Changes Abound With New IRS 2019 Form W-4
A third withholding table relating to marital status is just one new wrinkle on the 2019 W-4 form.
There are numerous challenges ahead for employers and employees alike with the recently released draft of the 2019 Form W-4 from the IRS.
This form will have a new marital status box: Head of Household, with a third IRS withholding table to correspond with this new marital status, in addition to the existing tables for Single and Married Filing Jointly.
If you don't already have a headache, here are a couple other reasons this won't be easy for anyone:
- Employees won't be required to complete a new W-4 for 2019. Employers will still be need to accommodate 2018 and prior Forms W-4. That's right, payroll systems will need to maintain both 2018 and 2019 withholding systems simultaneously.
- State and local tax authorities will respond with similar changes. Many states rely on the federal Form W-4, so employees elect state withholding allowances using the federal form. Except that now there's no box for withholding allowances on the 2019 Form W-4. States will either issue their own W-4 equivalent, or revise their withholding formulas to follow the federal model. That's fine, but when? It seems likely that employers will be getting a lot of announcements from the states in, say, December — for January 2019 payrolls. No problem.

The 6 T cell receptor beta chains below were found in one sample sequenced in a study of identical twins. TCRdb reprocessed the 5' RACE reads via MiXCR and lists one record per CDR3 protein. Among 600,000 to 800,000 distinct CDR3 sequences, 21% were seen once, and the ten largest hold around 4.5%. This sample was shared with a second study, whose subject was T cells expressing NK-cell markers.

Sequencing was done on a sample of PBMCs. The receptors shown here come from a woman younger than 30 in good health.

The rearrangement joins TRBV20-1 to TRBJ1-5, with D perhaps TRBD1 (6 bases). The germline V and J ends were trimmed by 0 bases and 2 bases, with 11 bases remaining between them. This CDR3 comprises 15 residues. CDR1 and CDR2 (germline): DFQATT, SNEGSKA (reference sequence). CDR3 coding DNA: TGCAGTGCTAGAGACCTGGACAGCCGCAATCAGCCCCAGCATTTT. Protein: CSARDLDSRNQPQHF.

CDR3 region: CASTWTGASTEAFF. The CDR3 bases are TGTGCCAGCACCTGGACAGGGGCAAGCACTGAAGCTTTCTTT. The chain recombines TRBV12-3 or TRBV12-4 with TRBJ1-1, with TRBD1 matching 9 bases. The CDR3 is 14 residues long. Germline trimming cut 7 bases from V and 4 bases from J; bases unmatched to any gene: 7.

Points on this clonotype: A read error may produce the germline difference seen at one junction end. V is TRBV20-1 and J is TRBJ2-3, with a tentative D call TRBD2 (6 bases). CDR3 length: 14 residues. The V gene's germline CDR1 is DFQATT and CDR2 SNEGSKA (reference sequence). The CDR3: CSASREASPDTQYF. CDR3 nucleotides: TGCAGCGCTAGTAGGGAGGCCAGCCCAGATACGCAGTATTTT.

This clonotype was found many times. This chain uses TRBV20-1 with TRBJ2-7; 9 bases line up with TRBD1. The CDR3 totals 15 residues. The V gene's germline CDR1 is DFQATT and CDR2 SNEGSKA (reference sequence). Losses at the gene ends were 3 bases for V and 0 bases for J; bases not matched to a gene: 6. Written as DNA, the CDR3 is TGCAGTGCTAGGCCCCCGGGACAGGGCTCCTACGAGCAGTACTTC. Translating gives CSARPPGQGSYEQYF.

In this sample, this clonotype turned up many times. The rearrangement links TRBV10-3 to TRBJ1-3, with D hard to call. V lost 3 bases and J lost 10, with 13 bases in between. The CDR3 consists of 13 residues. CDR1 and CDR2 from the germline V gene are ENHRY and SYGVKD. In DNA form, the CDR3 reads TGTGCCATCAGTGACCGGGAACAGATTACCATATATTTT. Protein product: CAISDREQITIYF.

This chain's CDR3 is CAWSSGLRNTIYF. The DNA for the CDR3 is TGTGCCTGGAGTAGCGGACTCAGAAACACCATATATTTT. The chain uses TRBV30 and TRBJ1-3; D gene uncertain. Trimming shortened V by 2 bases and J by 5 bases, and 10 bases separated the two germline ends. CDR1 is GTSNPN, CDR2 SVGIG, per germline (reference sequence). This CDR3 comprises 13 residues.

Overall, the greatest issue may be in educating employees about the new form, particularly the need to coordinate input between spouses for their respective jobs. Employees are also likely to ask whether they really need to disclose their spouse's or other income or deductions. Be prepared to offer alternatives, such as estimating an additional tax amount to withhold per pay period, which was the solution prior to 2019. Employees will also be able to use the IRS online calculator or IRS Publication 505, Tax Withholding and Estimated Tax, to bypass lines 5 and/or 7.
To learn more about the changes to the 2019 Form W-4, click here.